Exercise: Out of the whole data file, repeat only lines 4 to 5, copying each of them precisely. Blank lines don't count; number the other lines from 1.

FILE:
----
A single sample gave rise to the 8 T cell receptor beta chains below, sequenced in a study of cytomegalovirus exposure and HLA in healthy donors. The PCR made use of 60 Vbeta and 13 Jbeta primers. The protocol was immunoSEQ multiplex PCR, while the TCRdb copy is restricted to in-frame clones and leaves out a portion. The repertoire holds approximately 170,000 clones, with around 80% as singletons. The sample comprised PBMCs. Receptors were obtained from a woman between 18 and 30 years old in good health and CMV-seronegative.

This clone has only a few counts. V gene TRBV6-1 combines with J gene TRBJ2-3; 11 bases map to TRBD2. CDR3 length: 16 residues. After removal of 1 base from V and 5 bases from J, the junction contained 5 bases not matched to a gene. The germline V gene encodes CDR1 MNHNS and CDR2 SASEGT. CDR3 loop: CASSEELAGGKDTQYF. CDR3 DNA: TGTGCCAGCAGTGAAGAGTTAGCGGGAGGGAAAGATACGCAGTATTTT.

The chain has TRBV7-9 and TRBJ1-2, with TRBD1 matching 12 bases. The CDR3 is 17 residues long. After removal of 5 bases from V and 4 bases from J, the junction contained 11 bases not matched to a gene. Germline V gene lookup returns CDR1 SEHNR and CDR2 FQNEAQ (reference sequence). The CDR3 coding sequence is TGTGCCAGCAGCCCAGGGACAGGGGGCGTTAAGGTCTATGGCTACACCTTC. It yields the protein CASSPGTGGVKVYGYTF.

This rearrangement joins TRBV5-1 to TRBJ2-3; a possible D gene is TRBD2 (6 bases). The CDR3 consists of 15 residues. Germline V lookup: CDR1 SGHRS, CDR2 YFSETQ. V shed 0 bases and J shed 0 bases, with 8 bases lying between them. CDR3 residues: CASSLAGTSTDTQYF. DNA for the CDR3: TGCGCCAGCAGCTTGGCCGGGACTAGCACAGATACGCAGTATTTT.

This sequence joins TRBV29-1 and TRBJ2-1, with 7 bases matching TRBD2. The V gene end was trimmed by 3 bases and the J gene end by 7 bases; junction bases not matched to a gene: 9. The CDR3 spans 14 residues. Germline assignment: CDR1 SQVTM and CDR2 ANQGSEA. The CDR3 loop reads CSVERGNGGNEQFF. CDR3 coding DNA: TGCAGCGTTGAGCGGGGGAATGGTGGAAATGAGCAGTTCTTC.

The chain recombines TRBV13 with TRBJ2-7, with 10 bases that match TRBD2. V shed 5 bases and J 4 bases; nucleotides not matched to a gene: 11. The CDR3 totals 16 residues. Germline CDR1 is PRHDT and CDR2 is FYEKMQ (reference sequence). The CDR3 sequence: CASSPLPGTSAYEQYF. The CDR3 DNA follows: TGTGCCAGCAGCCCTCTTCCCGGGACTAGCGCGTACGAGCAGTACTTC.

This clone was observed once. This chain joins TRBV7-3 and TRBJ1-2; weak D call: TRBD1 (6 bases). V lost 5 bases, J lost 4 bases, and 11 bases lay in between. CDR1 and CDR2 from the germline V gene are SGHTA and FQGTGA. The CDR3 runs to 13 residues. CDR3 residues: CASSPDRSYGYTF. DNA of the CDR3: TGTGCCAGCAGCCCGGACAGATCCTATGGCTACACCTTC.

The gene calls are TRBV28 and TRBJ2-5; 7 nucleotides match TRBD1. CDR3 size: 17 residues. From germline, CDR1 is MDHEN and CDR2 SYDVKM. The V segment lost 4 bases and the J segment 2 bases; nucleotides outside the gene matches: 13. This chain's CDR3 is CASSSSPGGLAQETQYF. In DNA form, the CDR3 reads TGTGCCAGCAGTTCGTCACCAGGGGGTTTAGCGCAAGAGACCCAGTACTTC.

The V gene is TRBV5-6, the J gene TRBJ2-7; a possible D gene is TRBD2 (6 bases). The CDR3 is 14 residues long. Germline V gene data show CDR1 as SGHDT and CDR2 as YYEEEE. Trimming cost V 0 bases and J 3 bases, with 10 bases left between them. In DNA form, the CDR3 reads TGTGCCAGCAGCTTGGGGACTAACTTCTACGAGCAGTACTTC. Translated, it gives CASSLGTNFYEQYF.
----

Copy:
This rearrangement joins TRBV5-1 to TRBJ2-3; a possible D gene is TRBD2 (6 bases). The CDR3 consists of 15 residues. Germline V lookup: CDR1 SGHRS, CDR2 YFSETQ. V shed 0 bases and J shed 0 bases, with 8 bases lying between them. CDR3 residues: CASSLAGTSTDTQYF. DNA for the CDR3: TGCGCCAGCAGCTTGGCCGGGACTAGCACAGATACGCAGTATTTT.

This sequence joins TRBV29-1 and TRBJ2-1, with 7 bases matching TRBD2. The V gene end was trimmed by 3 bases and the J gene end by 7 bases; junction bases not matched to a gene: 9. The CDR3 spans 14 residues. Germline assignment: CDR1 SQVTM and CDR2 ANQGSEA. The CDR3 loop reads CSVERGNGGNEQFF. CDR3 coding DNA: TGCAGCGTTGAGCGGGGGAATGGTGGAAATGAGCAGTTCTTC.